Processing model to process rel-profile hyperlinks into a profile dictionary for an element.
- for an element, start with an empty profile dictionary for the element
- retrieve all children hyperlinks (a href elements) in document order and if their 'rel' attribute, when treated as a space separated set of keywords, contains "profile", process the 'a' element's 'href' attribute per HTML5 URL resolution rules as a profile link.
- process these profile links into a profile dictionary for the element
This process creates a profile dictionary for the document, and for each element.
Each element also has an effective profile dictionary, which is determined by combining the profile dictionary of the element and all its ancestors. If a term is defined in multiple profile dictionaries, the definition nearest to the element takes precedence.
The definition of a term within the context of an element may be determined by looking it up in the effective profile dictionary for that element. If the term is not present, then it is undefined.
Using rel="profile" has numerous advantages aside from the obvious and originally intended advantage of enabling HTML5 documents to not depend on the "profile" attribute of the
<head> element, and simply use the existing
<link> element instead. E.g.
<link rel="profile" href="http://gmpg.org/xfn/11" /> <link rel="profile" href="http://microformats.org/profile/hcard" />
Most of these advantages come from the ability to use
<a> hyperlinks instead of (or in addition to)
<link> elements and are based on the microformats principles.
The idea is that a document that uses a particular microformat, e.g. hCard, can explicitly link to the profile for that microformat and indicate the profile relationship, via existing visible content hyperlink text such as "This document uses hCard", or an hCard badge image, both of which have been seen in real world web content. E.g.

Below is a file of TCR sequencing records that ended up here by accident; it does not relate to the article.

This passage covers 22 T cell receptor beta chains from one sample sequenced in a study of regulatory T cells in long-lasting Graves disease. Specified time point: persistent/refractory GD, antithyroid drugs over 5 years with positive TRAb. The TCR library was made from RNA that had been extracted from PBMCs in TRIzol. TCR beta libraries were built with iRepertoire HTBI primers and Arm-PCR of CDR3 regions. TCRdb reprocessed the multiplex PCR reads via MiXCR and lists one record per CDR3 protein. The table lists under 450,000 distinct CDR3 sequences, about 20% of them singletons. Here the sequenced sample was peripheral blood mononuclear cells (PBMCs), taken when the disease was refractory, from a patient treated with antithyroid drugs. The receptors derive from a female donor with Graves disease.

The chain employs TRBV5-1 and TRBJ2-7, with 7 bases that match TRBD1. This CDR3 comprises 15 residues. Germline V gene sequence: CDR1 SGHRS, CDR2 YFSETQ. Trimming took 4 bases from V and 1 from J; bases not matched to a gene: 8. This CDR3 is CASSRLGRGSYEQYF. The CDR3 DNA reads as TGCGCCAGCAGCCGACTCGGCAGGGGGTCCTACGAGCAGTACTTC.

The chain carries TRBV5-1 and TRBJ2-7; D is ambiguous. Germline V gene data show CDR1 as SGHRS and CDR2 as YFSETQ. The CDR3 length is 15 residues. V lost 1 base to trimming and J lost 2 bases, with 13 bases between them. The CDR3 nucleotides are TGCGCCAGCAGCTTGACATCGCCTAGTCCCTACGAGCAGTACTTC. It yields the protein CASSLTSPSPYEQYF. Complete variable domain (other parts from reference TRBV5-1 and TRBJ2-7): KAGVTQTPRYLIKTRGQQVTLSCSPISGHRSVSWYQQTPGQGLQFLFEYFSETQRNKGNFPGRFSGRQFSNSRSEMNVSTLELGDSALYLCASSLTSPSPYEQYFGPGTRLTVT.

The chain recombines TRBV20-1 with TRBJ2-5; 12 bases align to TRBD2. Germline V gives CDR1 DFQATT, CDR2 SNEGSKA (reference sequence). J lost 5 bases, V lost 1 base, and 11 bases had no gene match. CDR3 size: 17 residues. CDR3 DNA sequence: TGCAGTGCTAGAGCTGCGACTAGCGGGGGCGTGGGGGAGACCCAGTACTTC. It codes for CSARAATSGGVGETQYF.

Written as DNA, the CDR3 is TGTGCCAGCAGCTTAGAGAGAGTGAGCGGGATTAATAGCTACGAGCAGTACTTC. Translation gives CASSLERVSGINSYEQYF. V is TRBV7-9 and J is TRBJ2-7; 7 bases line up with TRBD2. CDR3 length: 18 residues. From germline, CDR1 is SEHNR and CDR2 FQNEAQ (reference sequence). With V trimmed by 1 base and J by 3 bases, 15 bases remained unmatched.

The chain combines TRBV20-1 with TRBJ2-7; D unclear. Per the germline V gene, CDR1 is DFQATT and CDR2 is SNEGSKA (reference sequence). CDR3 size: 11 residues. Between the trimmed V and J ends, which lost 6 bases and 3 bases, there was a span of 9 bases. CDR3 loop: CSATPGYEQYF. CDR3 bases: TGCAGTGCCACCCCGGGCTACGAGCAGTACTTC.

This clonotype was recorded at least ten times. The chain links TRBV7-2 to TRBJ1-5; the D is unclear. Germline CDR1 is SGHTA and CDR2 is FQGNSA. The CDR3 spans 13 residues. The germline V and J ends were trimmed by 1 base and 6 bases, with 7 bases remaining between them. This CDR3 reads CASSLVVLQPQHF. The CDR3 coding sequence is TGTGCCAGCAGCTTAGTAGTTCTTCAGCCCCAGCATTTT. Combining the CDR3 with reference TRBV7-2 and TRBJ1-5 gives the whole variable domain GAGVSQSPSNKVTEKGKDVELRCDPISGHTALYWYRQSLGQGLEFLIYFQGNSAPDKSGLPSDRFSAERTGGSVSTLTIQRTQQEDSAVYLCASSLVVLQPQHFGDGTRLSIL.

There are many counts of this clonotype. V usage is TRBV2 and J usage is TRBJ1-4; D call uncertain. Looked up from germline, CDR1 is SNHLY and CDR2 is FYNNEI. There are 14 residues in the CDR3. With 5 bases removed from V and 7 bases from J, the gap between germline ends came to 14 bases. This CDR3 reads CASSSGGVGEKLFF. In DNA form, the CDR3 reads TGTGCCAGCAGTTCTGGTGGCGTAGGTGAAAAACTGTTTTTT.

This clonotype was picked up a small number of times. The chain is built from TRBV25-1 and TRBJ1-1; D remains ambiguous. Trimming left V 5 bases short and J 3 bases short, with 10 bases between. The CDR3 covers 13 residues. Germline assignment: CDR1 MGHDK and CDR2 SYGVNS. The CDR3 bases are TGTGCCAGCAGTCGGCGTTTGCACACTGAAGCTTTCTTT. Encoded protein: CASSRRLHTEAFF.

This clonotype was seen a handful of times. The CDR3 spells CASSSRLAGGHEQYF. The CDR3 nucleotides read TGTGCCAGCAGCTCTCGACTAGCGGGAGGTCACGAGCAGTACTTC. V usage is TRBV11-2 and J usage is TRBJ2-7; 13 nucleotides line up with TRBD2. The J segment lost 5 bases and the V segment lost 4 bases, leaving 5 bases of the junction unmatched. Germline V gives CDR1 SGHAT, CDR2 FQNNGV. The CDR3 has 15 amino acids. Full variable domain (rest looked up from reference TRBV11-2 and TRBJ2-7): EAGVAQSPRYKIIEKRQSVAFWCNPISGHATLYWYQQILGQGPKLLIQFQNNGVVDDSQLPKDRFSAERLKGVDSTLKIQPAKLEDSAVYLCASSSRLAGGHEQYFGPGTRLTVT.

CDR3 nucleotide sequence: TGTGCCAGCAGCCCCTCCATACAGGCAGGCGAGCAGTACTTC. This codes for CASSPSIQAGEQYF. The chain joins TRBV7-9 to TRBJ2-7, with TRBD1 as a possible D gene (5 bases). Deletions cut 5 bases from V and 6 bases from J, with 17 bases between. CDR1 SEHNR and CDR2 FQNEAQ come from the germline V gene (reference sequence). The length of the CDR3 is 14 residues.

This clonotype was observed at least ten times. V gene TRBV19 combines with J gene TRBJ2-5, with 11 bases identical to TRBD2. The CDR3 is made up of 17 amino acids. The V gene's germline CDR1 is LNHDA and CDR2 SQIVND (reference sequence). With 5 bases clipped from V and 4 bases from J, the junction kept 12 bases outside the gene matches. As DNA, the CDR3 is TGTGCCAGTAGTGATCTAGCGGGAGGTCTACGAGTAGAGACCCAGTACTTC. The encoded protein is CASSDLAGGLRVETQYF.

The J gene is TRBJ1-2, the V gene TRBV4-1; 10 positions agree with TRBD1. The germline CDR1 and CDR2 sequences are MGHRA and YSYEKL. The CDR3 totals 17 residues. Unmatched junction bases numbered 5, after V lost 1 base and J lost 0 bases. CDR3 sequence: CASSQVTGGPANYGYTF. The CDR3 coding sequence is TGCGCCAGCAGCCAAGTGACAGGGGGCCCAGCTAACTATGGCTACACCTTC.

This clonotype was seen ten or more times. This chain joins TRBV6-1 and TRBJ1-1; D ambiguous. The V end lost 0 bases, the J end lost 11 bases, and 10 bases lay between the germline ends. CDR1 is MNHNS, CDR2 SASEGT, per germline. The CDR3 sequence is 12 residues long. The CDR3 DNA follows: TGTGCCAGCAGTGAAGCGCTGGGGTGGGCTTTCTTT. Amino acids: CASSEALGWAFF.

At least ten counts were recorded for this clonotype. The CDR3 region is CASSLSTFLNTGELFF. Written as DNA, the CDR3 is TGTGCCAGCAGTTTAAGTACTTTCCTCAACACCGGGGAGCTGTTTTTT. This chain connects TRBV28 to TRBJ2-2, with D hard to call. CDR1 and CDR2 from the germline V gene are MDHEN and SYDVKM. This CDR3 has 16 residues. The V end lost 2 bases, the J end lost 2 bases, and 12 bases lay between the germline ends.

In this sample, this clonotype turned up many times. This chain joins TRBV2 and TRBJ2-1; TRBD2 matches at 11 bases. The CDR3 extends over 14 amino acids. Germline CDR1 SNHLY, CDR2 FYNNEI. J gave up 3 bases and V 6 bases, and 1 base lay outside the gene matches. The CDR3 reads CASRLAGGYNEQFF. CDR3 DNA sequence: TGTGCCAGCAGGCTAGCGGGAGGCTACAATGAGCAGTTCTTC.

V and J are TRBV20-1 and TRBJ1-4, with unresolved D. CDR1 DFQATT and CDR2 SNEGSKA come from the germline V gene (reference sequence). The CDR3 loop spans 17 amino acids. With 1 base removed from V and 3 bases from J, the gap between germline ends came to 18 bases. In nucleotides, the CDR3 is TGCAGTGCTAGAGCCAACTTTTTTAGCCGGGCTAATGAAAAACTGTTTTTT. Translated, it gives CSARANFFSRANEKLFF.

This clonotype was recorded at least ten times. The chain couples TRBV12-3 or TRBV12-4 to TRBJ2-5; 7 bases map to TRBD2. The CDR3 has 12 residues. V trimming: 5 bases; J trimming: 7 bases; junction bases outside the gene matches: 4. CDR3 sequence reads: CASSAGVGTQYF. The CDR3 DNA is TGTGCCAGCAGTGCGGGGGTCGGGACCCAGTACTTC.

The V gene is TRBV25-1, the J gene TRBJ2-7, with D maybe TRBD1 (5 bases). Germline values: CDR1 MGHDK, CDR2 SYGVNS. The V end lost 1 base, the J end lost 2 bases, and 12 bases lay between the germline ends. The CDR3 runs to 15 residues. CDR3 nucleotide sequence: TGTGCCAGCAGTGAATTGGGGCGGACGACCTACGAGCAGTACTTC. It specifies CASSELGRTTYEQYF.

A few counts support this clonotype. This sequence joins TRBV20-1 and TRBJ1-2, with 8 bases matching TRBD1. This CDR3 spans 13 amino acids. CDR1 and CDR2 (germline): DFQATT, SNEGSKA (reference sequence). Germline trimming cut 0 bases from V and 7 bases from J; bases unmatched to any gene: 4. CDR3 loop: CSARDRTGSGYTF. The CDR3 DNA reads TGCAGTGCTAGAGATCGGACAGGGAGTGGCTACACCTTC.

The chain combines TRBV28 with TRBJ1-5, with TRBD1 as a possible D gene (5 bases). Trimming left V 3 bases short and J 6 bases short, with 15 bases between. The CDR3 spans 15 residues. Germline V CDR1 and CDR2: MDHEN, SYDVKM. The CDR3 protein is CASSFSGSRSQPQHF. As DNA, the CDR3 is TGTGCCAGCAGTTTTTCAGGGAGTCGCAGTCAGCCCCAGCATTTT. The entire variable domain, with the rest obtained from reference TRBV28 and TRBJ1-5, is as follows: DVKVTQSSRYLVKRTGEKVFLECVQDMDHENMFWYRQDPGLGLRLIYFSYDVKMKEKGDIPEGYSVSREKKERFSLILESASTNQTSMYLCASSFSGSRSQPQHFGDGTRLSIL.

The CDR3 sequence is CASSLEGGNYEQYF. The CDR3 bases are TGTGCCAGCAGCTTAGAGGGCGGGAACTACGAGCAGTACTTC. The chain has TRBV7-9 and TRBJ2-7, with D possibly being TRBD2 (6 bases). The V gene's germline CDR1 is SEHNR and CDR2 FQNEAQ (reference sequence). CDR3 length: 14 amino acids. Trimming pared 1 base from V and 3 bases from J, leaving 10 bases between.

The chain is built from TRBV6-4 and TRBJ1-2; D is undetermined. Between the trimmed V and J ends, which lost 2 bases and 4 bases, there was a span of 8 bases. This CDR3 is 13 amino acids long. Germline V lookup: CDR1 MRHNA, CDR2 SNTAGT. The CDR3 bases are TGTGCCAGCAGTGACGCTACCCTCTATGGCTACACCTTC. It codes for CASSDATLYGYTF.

<div class="vcard"> Here is my <a rel="profile" href="http://microformats.org/profile/hcard">hCard</a>: <div class="fn">Tantek Çelik</div> <div class="org">microformats.org</div> </div>
The microformats root class name 'vcard' as well as properties 'fn' and 'org' are defined by the profile http://microformats.org/profile/hcard.
Hyperlinks with rel="profile" provide the potential for contextual definitions of terms. That is, we define vocabularies included by a hyperlink with rel="profile" to apply only within the context of the hyperlink (the parent element and all its descendants).
These fragments of self-defining portable semantic HTML enable more modular HTML for transclusion and other purposes.
In Atom the
link element can be used inside the
feed element to link to a profile for microformats used in the feed. e.g.:
<feed> <link rel="profile" href="http://microformats.org/profile/hcard" /> ... </feed>
To scope a profile to a specific Atom entry use
<link rel="profile" /> inside that
<entry> element, e.g.:
<entry> <link rel="profile" href="http://microformats.org/profile/hcard" /> ... </entry>
Cognition has supported
rel=profile since March 2008. Cognition has two microformat parsing modes:
- Strict mode: pages using microformats are required to include a well-known profile URI for each microformat they use, essentially as a "flag" to enable parsing of that microformat.
- Loose mode (default): most microformats will be parsed without a profile being explicitly included (though authors are still recommended to include profile URIs for any microformats they use). Some obscure microformats (e.g. XFN 1.0, XEN) still require a profile URI to work.